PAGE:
Posted by Rewan Tremethick on July 21st, 2016.
Sending employees overseas can have enormous all-round benefits. You get to develop a key member of staff, while having someone you know and trust at the centre of your operations abroad.
However, sending an employee abroad is a big endeavour. It is not as straightforward as giving them a plane ticket. Expat employees have to be well looked after to help them overcome the sizeable challenges involved in relocating for work purposes. Failure to acknowledge these issues greatly heightens the chances that the whole endeavour will be fruitless.
Here are some of the important things you need to be aware of when sending employees abroad.
As an employer, your focus is understandably going to be on the logistics of getting an employee settled in overseas and producing results. However, you need to consider how expatriating affects all aspects of your employee’s life. You are sending them abroad to do a job, but they can’t focus on that if they have other things on their mind. A good example is the issue of visas; if the company handles this for the employee then it frees up their time and energy to focus on their role rather than fretting about their residence.
As well as legal documents, it helps to provide as much assistance as possible for your employee as they search for things like accommodation. There is bound to be a period of disruption on either side of the move, which will affect your employee considerably. While going abroad may be a great opportunity for expat employees, it’s your business’ needs that are motivating the change, so you have a responsibility to help make the transition as smooth as possible.
A HR contact in their new country of residence is a must to help keep expatriate employees orientated and guide them through the culture change. Speaking to someone on the phone back home isn’t the same; if you’re in significantly different time zones it could even leave your expat employee cut off from assistance for a considerable while. A local HR contact is important because it gives your employee somewhere to turn to. They should be responsible for helping expat staff with any issues that arise, particularly when it comes to culture shock.
The difference in cultures can be enormous and this can present serious challenges. Working in countries with markedly different cultures can take some getting used to and it can be easy to make an error which significantly affects relationships. It’s just as important from the company’s point of view to ensure your employee knows and respects the cultural norms overseas. Trusting that they ‘pick it up as they go along’ risks incidents that could damage the company’s reputation; in some countries a simple ‘faux pas’ could land your employee in prison.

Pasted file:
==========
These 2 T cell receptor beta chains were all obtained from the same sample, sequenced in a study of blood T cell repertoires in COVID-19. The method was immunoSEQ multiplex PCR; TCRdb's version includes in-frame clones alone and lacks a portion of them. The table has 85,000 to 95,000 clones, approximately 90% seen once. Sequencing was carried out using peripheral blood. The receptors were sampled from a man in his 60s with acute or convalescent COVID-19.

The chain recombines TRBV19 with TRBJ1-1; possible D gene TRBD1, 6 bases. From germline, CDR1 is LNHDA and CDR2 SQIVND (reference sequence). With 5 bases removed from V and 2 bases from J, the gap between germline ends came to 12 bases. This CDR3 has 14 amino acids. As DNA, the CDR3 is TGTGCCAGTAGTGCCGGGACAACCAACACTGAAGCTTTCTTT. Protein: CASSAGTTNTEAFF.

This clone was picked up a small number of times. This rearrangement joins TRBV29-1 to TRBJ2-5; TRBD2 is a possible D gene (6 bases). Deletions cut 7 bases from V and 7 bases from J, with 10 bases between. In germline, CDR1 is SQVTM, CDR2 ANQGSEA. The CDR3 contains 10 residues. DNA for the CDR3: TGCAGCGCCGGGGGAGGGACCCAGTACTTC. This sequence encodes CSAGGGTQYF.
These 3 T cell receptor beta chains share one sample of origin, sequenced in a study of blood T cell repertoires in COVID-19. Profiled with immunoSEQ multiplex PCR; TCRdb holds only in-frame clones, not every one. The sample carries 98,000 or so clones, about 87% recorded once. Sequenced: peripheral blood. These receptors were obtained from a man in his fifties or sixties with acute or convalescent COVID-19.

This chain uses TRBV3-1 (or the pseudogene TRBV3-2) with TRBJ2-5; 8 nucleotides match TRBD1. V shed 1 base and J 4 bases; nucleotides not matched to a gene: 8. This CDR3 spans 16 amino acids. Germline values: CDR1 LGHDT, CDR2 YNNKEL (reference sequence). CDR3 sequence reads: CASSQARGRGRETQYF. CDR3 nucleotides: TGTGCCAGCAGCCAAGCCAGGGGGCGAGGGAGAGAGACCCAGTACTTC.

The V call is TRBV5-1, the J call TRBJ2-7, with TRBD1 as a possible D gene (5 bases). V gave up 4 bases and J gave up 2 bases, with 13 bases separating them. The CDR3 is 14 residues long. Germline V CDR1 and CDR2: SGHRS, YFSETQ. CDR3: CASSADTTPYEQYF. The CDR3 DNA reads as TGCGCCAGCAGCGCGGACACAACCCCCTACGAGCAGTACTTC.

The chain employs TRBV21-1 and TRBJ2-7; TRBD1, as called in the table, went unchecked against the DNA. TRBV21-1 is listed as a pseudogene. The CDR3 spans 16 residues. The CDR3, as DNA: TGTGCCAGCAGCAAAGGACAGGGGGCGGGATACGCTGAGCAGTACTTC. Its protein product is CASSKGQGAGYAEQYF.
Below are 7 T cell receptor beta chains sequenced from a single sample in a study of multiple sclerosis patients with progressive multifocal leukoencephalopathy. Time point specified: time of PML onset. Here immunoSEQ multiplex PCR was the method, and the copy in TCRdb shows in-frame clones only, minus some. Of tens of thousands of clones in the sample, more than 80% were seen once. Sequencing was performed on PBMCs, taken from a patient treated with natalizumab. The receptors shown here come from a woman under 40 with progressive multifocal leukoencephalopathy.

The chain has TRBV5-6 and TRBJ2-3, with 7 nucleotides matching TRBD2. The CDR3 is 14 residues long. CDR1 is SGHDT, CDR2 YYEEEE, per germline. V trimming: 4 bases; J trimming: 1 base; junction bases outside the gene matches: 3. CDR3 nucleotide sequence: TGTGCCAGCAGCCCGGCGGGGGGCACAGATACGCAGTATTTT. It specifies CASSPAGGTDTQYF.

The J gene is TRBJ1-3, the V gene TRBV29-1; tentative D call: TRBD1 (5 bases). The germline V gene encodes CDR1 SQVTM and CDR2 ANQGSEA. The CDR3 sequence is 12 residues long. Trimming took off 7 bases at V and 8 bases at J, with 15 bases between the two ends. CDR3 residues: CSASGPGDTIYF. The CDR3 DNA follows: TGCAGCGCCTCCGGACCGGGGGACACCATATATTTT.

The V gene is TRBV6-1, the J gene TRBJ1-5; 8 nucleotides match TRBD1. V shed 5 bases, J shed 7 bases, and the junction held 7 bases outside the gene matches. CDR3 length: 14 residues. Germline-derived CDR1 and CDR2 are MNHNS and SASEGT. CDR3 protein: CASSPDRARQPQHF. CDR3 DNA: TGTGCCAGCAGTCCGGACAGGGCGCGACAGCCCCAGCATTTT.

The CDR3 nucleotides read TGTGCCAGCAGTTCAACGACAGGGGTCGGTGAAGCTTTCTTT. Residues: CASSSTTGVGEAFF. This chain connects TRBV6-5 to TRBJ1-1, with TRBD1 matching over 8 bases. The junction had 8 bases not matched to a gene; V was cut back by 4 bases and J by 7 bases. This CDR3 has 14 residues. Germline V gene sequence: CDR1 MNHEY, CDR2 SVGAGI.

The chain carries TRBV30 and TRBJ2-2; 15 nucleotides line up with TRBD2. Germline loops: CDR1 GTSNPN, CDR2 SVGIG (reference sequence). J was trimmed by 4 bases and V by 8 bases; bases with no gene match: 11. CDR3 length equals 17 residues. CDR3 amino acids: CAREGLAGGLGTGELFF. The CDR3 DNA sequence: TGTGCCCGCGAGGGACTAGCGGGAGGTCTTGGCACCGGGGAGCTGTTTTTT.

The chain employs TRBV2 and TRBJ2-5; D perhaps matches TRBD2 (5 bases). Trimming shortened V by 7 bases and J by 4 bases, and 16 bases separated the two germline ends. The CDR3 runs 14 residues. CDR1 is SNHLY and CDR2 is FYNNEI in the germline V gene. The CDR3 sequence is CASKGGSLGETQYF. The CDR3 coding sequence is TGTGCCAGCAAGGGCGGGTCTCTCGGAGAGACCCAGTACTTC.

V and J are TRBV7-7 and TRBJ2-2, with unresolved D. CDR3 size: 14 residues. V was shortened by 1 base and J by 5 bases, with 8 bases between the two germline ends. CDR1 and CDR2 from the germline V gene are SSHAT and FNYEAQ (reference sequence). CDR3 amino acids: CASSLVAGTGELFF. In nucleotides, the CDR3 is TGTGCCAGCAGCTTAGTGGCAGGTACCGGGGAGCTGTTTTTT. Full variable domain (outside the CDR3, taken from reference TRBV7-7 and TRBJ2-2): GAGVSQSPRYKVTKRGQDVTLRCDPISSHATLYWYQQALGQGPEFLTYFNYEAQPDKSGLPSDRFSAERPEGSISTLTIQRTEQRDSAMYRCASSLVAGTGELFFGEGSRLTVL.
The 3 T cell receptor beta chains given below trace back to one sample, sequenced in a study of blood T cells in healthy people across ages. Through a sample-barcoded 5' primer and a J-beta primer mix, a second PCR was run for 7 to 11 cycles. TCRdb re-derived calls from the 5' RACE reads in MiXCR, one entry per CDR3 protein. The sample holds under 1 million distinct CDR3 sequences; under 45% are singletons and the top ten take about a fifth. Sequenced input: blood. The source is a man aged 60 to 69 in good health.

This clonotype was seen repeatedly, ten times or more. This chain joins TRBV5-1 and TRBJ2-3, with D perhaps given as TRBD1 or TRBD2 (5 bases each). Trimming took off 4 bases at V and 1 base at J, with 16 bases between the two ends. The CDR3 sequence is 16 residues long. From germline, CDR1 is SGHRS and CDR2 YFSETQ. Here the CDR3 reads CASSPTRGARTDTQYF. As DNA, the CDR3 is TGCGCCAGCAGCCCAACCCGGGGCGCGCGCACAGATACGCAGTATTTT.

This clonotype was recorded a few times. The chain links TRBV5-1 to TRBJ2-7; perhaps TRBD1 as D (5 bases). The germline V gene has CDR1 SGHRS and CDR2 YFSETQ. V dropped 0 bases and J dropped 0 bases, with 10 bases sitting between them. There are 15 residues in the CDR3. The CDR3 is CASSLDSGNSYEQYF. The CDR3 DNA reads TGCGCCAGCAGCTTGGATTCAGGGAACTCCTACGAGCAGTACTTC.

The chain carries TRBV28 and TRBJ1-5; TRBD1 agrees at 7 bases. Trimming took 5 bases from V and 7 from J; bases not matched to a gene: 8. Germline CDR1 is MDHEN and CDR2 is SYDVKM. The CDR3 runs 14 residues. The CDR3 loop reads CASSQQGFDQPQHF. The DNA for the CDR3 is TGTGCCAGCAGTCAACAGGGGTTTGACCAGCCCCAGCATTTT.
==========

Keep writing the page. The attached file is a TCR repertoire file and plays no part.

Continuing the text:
Ben Wilkins, a Pricewaterhouse Cooper (PwC) International Mobility Team Director, explains;
‘Cultural awareness and integration is something that employers can underestimate but for the employee it’s really important. Employers can be very good at sorting out the overall package but tend to overlook the other aspects. You’ve got to get it right upfront. Every country has different rules and employers can usually use an external adviser to limit the risks involved.’
According to Northeastern University in the United States, 40% of managers who ‘fail’ after being sent abroad do so due to a lack of sufficient preparation. 33% of European companies provide training; a fifth of American companies offer almost no training for cultural adjustment.
A job abroad is the same as a job at home; it requires the right candidate. Just because you have a need for a sales manager overseas doesn’t necessarily mean your top sales manager is the right person for the job. As Personnel Today notes;
‘This may be a difficult one to answer – it’s often the case that the shy member of staff may thrive in foreign climes, while their brasher colleague may be unexpectedly reluctant to stray far from home and familiarity. Much will depend on the length and location of the posting, and whether applicants have dependants.’